Distinguished Lecturer
Dr. Benoit Derat

Distinguished Lecturer

Dr. Benoit Derat

Term 2024-2025

Senior Director for Systems Developments and Project Implementations, Rohde & Schwarz, Munich

Benoit Derat received the Engineering degree from SUPELEC, in 2002, and the Ph.D. degree (Hons.) in physics from the University of Paris XI, in 2006. From 2002 to 2008, he worked at SAGEM Mobiles, as an Antenna Design and Electromagnetics Research Engineer. In 2009, he founded ART-Fi, which created the first vector-array specific absorption rate measurement system. He operated as the CEO and the President of ART-Fi, before joining Rohde & Schwarz, Munich, in 2017. He is currently the Senior Director of Engineering for Vector Network Analyzers, Electromagnetic Compatibility, Over-The-Air and Antenna Test applications. Dr. Derat is a Senior Member of the Antenna Measurement Techniques Association (AMTA) and a Distinguished Lecturer of the IEEE EMC Society (2024 – 2025). He is the author of more than 80 scientific journals and conference papers, and an inventor on more than 40 patents, with main focus in antenna systems near and far-field characterization techniques.

Talk 1: How Close Can Far-Field Be? Getting the Best Out of Your Measurement Range
Trends in modern wireless communications, including the use of massive MIMO and millimeter wave frequencies, have supported an increased deployment of electrically large antennas. This created technical and economic challenges as many EMC or regulatory tests require a far-field condition. This talk provides an overview of the recent findings in defining the shortest possible far-field test distance, depending on the size of the device under test, its operation frequency, the target metric and the upper bound acceptable measurement deviation. Practical ways are also described to determine the maximum antenna aperture size that can be tested in the far-field at a given frequency and for a maximum error, in an existing chamber with a defined range length.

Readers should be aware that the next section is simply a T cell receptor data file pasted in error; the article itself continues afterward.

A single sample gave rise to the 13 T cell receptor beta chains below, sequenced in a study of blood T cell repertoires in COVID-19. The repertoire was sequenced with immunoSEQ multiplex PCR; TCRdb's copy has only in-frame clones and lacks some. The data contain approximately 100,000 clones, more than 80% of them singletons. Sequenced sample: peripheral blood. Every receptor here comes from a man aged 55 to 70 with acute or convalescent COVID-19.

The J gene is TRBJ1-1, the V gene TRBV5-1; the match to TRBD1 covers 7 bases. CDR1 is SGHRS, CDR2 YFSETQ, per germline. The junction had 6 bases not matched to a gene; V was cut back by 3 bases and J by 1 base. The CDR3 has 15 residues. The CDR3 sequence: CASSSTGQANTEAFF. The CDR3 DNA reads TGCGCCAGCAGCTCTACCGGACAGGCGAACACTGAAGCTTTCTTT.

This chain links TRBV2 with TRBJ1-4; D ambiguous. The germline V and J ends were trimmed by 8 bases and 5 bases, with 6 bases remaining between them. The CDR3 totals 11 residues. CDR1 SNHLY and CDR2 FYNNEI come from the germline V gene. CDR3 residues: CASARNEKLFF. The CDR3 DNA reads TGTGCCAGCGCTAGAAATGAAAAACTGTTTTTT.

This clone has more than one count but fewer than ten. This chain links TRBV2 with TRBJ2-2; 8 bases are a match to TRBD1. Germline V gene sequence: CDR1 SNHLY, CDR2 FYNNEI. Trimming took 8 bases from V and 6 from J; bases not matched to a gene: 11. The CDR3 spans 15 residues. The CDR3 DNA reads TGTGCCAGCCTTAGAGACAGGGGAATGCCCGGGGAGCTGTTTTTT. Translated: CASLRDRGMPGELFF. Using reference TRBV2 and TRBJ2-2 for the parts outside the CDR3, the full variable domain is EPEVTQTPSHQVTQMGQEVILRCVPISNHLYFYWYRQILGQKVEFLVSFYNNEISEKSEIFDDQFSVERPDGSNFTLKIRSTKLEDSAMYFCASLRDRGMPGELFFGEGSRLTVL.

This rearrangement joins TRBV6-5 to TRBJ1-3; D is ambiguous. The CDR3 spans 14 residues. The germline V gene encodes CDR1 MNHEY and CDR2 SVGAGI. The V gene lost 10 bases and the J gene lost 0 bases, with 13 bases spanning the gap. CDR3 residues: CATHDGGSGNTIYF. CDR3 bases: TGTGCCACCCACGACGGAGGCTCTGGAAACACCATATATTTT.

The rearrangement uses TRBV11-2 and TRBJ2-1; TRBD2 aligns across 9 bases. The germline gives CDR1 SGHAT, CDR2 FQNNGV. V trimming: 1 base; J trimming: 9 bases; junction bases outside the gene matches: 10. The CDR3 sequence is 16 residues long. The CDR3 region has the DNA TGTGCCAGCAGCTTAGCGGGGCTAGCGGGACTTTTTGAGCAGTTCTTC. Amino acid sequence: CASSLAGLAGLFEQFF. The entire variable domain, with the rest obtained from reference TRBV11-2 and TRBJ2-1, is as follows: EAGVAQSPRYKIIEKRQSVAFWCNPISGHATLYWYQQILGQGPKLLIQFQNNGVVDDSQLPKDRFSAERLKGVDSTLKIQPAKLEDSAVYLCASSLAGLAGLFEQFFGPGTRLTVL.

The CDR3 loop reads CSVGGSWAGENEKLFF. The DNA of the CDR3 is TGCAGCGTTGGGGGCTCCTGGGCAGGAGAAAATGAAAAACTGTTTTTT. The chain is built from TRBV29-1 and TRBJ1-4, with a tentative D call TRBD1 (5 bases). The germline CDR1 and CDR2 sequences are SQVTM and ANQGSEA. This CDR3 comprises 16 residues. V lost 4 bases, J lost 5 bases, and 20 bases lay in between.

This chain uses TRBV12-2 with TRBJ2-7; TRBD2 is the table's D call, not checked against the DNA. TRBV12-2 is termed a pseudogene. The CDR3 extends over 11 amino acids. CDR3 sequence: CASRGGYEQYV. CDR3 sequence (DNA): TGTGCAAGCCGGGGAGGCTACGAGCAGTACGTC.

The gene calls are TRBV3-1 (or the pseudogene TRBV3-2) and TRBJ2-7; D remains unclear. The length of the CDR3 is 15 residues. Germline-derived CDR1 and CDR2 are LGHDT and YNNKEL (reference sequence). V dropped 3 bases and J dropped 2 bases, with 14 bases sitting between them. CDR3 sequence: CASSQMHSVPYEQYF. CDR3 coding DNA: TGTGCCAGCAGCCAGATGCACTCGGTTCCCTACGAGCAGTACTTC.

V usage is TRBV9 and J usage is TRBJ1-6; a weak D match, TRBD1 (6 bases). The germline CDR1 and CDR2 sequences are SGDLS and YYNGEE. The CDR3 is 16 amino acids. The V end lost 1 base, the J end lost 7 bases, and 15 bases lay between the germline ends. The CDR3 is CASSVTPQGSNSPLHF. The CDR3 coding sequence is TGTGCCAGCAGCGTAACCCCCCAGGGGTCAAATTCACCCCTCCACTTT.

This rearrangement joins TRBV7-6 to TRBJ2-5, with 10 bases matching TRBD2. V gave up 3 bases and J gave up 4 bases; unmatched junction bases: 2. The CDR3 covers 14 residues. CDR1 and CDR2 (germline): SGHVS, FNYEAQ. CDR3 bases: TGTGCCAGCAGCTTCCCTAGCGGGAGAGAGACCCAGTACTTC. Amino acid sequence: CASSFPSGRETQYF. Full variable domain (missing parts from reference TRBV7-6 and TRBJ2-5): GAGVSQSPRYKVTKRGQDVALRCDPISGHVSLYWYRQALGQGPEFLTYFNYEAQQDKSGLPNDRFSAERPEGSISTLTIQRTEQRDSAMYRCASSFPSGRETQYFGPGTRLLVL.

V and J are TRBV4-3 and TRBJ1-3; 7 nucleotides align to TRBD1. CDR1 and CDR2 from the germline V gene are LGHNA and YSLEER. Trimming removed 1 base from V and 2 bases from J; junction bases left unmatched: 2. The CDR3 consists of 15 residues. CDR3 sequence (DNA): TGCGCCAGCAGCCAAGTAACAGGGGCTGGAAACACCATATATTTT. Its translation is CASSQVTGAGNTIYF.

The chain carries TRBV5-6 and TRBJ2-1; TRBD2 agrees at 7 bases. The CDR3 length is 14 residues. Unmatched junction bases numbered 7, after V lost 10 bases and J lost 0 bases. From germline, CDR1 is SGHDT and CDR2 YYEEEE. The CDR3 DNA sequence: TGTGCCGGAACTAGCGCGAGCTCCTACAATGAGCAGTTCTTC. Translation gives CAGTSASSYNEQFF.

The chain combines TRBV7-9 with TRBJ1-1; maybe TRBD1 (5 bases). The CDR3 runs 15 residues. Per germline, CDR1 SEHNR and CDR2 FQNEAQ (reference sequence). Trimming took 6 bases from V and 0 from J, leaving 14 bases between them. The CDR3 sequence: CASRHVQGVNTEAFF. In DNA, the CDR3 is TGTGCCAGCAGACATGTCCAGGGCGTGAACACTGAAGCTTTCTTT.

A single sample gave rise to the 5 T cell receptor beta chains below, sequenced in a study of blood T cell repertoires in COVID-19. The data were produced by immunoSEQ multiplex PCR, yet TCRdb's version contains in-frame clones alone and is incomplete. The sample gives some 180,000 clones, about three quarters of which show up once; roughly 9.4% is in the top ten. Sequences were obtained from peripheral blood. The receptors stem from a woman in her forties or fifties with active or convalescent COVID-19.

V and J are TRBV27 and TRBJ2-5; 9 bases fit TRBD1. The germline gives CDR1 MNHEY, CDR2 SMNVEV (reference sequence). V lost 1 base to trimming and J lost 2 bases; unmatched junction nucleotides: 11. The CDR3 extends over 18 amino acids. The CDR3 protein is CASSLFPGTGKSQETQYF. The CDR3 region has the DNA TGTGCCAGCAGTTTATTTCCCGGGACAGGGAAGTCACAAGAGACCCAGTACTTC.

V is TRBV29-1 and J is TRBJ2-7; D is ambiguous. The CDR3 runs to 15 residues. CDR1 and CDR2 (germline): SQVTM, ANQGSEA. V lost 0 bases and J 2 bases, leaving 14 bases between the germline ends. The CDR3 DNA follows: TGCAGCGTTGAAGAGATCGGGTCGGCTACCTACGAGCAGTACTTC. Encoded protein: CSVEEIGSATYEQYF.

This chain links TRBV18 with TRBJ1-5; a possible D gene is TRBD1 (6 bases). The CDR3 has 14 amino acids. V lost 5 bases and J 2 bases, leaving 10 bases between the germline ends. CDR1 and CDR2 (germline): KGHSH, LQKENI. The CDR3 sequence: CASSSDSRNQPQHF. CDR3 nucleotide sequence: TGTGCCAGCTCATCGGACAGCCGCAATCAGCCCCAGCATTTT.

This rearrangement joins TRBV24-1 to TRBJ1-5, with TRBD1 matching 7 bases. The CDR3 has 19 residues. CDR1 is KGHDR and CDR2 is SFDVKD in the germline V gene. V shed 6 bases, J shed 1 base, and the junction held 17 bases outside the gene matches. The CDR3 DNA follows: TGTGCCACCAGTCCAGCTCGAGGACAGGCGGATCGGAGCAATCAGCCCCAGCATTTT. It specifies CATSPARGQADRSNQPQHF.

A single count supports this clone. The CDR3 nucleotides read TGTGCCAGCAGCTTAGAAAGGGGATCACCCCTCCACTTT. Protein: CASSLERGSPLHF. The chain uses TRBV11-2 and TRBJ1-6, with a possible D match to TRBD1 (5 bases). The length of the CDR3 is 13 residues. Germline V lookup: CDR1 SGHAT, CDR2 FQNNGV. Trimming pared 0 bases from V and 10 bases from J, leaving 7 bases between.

Talk 2: The Antenna Digital Twin – When Measurements and Simulations Unite
Antenna or OTA measurements are blind. Knowing the detailed implementation of the device under test is not needed to realize them. They even include all production tolerances that might impact performance. However, measurements are limited to canonical test environments, e.g. in anechoic chambers. Simulations, on the contrary, can give access to electromagnetic fields in practically any scenario. Yet, simulations are only as good as the knowledge of the very details of the radiation source. What if one could unite the two and benefit from the combined strengths of experimental and numerical techniques? This talk shows how to enable this with the augmented OTA approach, involving the creation of an antenna digital twin, based on actual measured data. Practical applications are demonstrated, including field characterization inside the car and EMF assessments with virtual human models.

Talk 3: Performing OTA Measurements in an EMC Range – A Real or False Good Idea?
With the prolific increase in the need for Over The Air (OTA) Testing to validate the performance and reliability of wireless devices and their antenna performances in an automotive platform as an example, the natural question that arises among testers is “If I already have a large EMC test chamber that can accommodate full-vehicle test, would I be able to modify it to perform both EMC and OTA tests?”. Such a solution negates the need for additional space for a full-vehicle OTA only chamber and the costs associated with it. Even though the evaluation of unintended electromagnetic radiation phenomena (EMC) and intended radiation performance (OTA) have a lot in common, they also differ in many aspects. This talk highlights the requirements for both EMC and OTA chambers for a full-vehicle tests and the trade-offs that need to be considered if a chamber has to be made a dual-purpose test chamber.